Diary of a Design: Day X

I’ve forgotten what day I’m on, but things are progressing well after a crazy month. I have booked a photo shoot for next week, but I have a bit of catching up to do. My front is complete, and the front and back have both been blocked.

When I was making the front, I decided to make the neckline wider and this had the knock-on effect of making the shoulders narrower, so I frogged back some if the back and redid the shoulders. No biggie. I pinned the pieces together with safety pins and had a little try. I’m loving it so far.

I also have half a sleeve

Sorry about the woeful lighting, I’m blogging this from my local swimming pool!
All that’s left to do is the other sleeve and a half, sew it up and the neckline. Getting there! Need to get cracking with my knitmas gift too, so plenty of knitting for the month!


New Yarn Alert: Westcountry Tweed

My grapevine tells me that Blacker Yarns have a new yarn coming out next month, November 14th.

It’s a DK weight yarn, coming in 4 colours: natural grey, heathery-purple, denimy-blue and sagey-green. It’s a small palette, but I think all the colours are going to work well together. Definitely that green and purple would look great together, and I can easily imagine a fab cabled man’s jumper in the blue.

I haven’t had any in my hands (yet), so I looked up the sheep breed information to get an idea of how it will feel.

The yarn is a blend of

Teeswater (actually, a crossbreed thereof) – staple length: 20-30cm; fibre diameter: 32-36 microns

and Welsh Black Mountain – staple length: 8-10cm; fibre diameter: 48-56 microns

by comparison:

Merino – staple length:~10cm; fibre diameter: ~15-25 microns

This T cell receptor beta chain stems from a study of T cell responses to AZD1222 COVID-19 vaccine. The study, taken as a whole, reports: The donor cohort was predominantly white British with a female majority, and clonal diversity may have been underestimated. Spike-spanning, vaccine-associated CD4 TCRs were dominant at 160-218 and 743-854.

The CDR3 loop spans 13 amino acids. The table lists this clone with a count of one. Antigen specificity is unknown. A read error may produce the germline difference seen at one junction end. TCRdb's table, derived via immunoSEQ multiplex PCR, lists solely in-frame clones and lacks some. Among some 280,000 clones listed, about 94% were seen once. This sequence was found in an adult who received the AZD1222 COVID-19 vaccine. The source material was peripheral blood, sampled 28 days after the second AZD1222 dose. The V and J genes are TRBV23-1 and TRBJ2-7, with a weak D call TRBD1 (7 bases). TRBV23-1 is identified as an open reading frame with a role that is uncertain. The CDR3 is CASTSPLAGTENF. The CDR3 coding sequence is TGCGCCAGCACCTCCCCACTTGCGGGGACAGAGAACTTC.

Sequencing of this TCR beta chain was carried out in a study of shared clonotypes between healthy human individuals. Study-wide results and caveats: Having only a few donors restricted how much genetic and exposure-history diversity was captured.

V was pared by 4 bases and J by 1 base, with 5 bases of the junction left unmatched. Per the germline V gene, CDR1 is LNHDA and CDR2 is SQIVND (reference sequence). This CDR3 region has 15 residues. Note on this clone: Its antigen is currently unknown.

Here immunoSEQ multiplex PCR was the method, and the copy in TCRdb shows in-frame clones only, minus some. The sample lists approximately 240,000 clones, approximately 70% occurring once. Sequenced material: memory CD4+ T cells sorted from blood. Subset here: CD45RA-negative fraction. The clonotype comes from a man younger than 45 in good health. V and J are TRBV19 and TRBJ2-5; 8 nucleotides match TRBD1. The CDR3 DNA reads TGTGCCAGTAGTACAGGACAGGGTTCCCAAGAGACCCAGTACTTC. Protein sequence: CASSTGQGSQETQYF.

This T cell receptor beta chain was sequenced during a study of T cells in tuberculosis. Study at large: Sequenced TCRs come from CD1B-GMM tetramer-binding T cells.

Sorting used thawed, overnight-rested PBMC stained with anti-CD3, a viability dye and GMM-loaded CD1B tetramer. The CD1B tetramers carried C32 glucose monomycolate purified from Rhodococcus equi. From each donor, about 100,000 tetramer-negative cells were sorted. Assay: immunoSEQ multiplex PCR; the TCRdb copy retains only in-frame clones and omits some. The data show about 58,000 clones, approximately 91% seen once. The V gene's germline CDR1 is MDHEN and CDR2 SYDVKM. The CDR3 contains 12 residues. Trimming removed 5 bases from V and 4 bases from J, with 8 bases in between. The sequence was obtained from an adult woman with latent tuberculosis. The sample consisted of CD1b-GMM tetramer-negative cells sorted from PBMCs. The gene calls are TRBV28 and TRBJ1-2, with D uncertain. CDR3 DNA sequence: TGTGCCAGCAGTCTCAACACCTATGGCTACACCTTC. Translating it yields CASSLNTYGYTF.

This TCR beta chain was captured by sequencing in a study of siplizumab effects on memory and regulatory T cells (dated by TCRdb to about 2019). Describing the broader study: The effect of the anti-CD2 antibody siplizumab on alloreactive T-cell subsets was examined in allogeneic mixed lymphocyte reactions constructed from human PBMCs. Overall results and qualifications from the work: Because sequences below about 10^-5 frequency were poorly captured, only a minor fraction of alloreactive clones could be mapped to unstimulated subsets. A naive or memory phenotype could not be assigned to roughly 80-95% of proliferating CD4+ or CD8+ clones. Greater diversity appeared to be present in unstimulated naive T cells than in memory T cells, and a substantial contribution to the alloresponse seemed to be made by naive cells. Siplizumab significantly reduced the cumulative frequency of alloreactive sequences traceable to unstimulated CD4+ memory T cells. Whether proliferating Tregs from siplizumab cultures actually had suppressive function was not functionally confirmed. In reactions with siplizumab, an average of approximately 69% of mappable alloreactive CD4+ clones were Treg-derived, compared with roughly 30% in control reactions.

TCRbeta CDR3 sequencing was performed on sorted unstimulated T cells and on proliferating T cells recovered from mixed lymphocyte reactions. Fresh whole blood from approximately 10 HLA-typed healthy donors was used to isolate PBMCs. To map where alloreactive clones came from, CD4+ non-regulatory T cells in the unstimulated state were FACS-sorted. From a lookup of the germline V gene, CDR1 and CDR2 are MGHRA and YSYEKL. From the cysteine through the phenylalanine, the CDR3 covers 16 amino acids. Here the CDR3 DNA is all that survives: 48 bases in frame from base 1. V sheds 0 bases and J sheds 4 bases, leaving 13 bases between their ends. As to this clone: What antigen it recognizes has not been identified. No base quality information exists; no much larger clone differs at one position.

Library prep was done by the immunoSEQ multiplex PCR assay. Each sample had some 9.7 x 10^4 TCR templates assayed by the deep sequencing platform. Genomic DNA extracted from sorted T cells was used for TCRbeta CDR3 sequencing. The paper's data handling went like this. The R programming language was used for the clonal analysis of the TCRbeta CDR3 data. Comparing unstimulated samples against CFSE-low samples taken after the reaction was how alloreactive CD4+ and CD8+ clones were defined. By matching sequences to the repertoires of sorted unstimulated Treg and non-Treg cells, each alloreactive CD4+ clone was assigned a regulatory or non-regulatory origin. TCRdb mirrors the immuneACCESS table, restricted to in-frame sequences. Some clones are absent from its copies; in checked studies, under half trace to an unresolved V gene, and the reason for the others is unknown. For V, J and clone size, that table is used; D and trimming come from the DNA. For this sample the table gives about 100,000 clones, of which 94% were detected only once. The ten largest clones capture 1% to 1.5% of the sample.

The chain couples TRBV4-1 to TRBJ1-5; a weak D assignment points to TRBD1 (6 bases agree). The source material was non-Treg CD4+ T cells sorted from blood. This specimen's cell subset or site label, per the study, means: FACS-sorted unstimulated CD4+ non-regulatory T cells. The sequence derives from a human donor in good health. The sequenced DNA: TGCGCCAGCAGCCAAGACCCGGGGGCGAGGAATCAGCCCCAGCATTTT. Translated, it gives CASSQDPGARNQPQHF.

Corriedale – staple length: ~9-15cm; fibre diameter: 24-31 microns

Shetland – staple length: ~8-9cm; fibre diameter: 25-35 microns (10-20 for neck wool)

Staple length will tell you how long the fibres are in the yarn, and how much twist the yarn needs to hold together (longer fibres mean less twist). Fibre length also contributes to the strength of the knitted garment. Larger diameter fibres are also stronger, though they don’t tend to feel as soft. The larger diameter fibres are also harder wearing, but fewer people can wear them next to the skin.

So my best guess is that Westcountry Tweed will make great hats and cowls, and winter jumpers. It’ll look and feel good for many years, and while I might not use it for baby gifts, I reckon it’s going to be perfect for keeping warm when it matters, for a gift that will keep on giving. I’m actually thinking house-warming and wedding blankets. I will let you know when I get a chance to try it!

What is really interesting about the yarn though is that both sheep are rare breeds, from farms that are less than 100 miles from the mill, and Blacker yarns are continuing to do what they do best, bringing us great British yarns that celebrate the qualities of native and lesser-known breeds.

Keep your eyes peeled on their website for more news: www.blackeryarns.co.uk